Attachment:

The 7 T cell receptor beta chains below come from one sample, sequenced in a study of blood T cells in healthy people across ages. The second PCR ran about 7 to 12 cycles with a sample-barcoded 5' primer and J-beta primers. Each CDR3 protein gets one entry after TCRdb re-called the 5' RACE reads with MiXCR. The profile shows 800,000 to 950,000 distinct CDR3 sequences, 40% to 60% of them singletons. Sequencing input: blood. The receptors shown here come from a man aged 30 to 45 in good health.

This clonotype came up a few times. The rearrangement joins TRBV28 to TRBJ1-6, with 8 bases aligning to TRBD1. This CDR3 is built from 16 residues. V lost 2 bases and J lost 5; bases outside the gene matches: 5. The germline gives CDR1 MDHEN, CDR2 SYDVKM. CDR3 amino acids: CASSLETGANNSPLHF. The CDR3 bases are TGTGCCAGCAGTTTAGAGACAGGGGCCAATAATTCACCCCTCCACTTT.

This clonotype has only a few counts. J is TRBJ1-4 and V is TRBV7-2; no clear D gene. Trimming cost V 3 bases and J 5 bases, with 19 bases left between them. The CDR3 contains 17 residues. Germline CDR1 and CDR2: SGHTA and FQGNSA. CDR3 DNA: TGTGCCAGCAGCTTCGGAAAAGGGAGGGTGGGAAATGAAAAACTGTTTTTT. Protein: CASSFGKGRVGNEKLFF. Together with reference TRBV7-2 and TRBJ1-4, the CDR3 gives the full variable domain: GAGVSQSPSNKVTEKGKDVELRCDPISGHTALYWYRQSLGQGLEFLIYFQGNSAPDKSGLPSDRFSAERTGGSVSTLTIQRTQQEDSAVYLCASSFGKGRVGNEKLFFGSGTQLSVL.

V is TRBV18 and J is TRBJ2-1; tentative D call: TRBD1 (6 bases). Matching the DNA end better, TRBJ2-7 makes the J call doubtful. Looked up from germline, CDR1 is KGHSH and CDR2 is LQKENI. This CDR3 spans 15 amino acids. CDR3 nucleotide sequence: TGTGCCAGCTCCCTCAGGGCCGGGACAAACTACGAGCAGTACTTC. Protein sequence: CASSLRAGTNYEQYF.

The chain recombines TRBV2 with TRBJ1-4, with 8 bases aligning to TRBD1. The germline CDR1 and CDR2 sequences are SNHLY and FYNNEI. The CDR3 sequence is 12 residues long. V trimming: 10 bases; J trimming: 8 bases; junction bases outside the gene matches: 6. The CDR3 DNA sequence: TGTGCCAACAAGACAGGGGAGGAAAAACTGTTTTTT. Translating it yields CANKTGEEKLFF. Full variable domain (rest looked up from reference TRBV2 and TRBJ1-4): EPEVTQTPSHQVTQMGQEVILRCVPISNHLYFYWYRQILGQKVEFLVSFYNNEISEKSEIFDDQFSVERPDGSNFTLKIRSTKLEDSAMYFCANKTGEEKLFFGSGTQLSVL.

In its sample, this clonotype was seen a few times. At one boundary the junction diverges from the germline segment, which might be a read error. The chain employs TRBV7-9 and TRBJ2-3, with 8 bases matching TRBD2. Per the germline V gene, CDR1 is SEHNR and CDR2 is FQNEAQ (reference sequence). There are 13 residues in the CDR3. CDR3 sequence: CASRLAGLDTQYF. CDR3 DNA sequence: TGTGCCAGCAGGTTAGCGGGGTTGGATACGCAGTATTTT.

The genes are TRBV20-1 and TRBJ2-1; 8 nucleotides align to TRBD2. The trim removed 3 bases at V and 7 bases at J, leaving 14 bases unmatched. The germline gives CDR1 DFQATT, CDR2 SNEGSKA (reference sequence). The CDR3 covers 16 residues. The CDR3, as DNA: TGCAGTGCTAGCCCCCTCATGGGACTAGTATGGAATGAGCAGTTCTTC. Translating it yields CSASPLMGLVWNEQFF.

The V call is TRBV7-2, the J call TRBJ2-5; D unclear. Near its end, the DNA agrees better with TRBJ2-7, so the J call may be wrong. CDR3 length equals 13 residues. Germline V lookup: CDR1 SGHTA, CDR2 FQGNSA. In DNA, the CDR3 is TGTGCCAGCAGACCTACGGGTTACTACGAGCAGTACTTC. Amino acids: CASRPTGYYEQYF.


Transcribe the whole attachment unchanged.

The 7 T cell receptor beta chains below come from one sample, sequenced in a study of blood T cells in healthy people across ages. The second PCR ran about 7 to 12 cycles with a sample-barcoded 5' primer and J-beta primers. Each CDR3 protein gets one entry after TCRdb re-called the 5' RACE reads with MiXCR. The profile shows 800,000 to 950,000 distinct CDR3 sequences, 40% to 60% of them singletons. Sequencing input: blood. The receptors shown here come from a man aged 30 to 45 in good health.

This clonotype came up a few times. The rearrangement joins TRBV28 to TRBJ1-6, with 8 bases aligning to TRBD1. This CDR3 is built from 16 residues. V lost 2 bases and J lost 5; bases outside the gene matches: 5. The germline gives CDR1 MDHEN, CDR2 SYDVKM. CDR3 amino acids: CASSLETGANNSPLHF. The CDR3 bases are TGTGCCAGCAGTTTAGAGACAGGGGCCAATAATTCACCCCTCCACTTT.

This clonotype has only a few counts. J is TRBJ1-4 and V is TRBV7-2; no clear D gene. Trimming cost V 3 bases and J 5 bases, with 19 bases left between them. The CDR3 contains 17 residues. Germline CDR1 and CDR2: SGHTA and FQGNSA. CDR3 DNA: TGTGCCAGCAGCTTCGGAAAAGGGAGGGTGGGAAATGAAAAACTGTTTTTT. Protein: CASSFGKGRVGNEKLFF. Together with reference TRBV7-2 and TRBJ1-4, the CDR3 gives the full variable domain: GAGVSQSPSNKVTEKGKDVELRCDPISGHTALYWYRQSLGQGLEFLIYFQGNSAPDKSGLPSDRFSAERTGGSVSTLTIQRTQQEDSAVYLCASSFGKGRVGNEKLFFGSGTQLSVL.

V is TRBV18 and J is TRBJ2-1; tentative D call: TRBD1 (6 bases). Matching the DNA end better, TRBJ2-7 makes the J call doubtful. Looked up from germline, CDR1 is KGHSH and CDR2 is LQKENI. This CDR3 spans 15 amino acids. CDR3 nucleotide sequence: TGTGCCAGCTCCCTCAGGGCCGGGACAAACTACGAGCAGTACTTC. Protein sequence: CASSLRAGTNYEQYF.

The chain recombines TRBV2 with TRBJ1-4, with 8 bases aligning to TRBD1. The germline CDR1 and CDR2 sequences are SNHLY and FYNNEI. The CDR3 sequence is 12 residues long. V trimming: 10 bases; J trimming: 8 bases; junction bases outside the gene matches: 6. The CDR3 DNA sequence: TGTGCCAACAAGACAGGGGAGGAAAAACTGTTTTTT. Translating it yields CANKTGEEKLFF. Full variable domain (rest looked up from reference TRBV2 and TRBJ1-4): EPEVTQTPSHQVTQMGQEVILRCVPISNHLYFYWYRQILGQKVEFLVSFYNNEISEKSEIFDDQFSVERPDGSNFTLKIRSTKLEDSAMYFCANKTGEEKLFFGSGTQLSVL.

In its sample, this clonotype was seen a few times. At one boundary the junction diverges from the germline segment, which might be a read error. The chain employs TRBV7-9 and TRBJ2-3, with 8 bases matching TRBD2. Per the germline V gene, CDR1 is SEHNR and CDR2 is FQNEAQ (reference sequence). There are 13 residues in the CDR3. CDR3 sequence: CASRLAGLDTQYF. CDR3 DNA sequence: TGTGCCAGCAGGTTAGCGGGGTTGGATACGCAGTATTTT.

The genes are TRBV20-1 and TRBJ2-1; 8 nucleotides align to TRBD2. The trim removed 3 bases at V and 7 bases at J, leaving 14 bases unmatched. The germline gives CDR1 DFQATT, CDR2 SNEGSKA (reference sequence). The CDR3 covers 16 residues. The CDR3, as DNA: TGCAGTGCTAGCCCCCTCATGGGACTAGTATGGAATGAGCAGTTCTTC. Translating it yields CSASPLMGLVWNEQFF.

The V call is TRBV7-2, the J call TRBJ2-5; D unclear. Near its end, the DNA agrees better with TRBJ2-7, so the J call may be wrong. CDR3 length equals 13 residues. Germline V lookup: CDR1 SGHTA, CDR2 FQGNSA. In DNA, the CDR3 is TGTGCCAGCAGACCTACGGGTTACTACGAGCAGTACTTC. Amino acids: CASRPTGYYEQYF.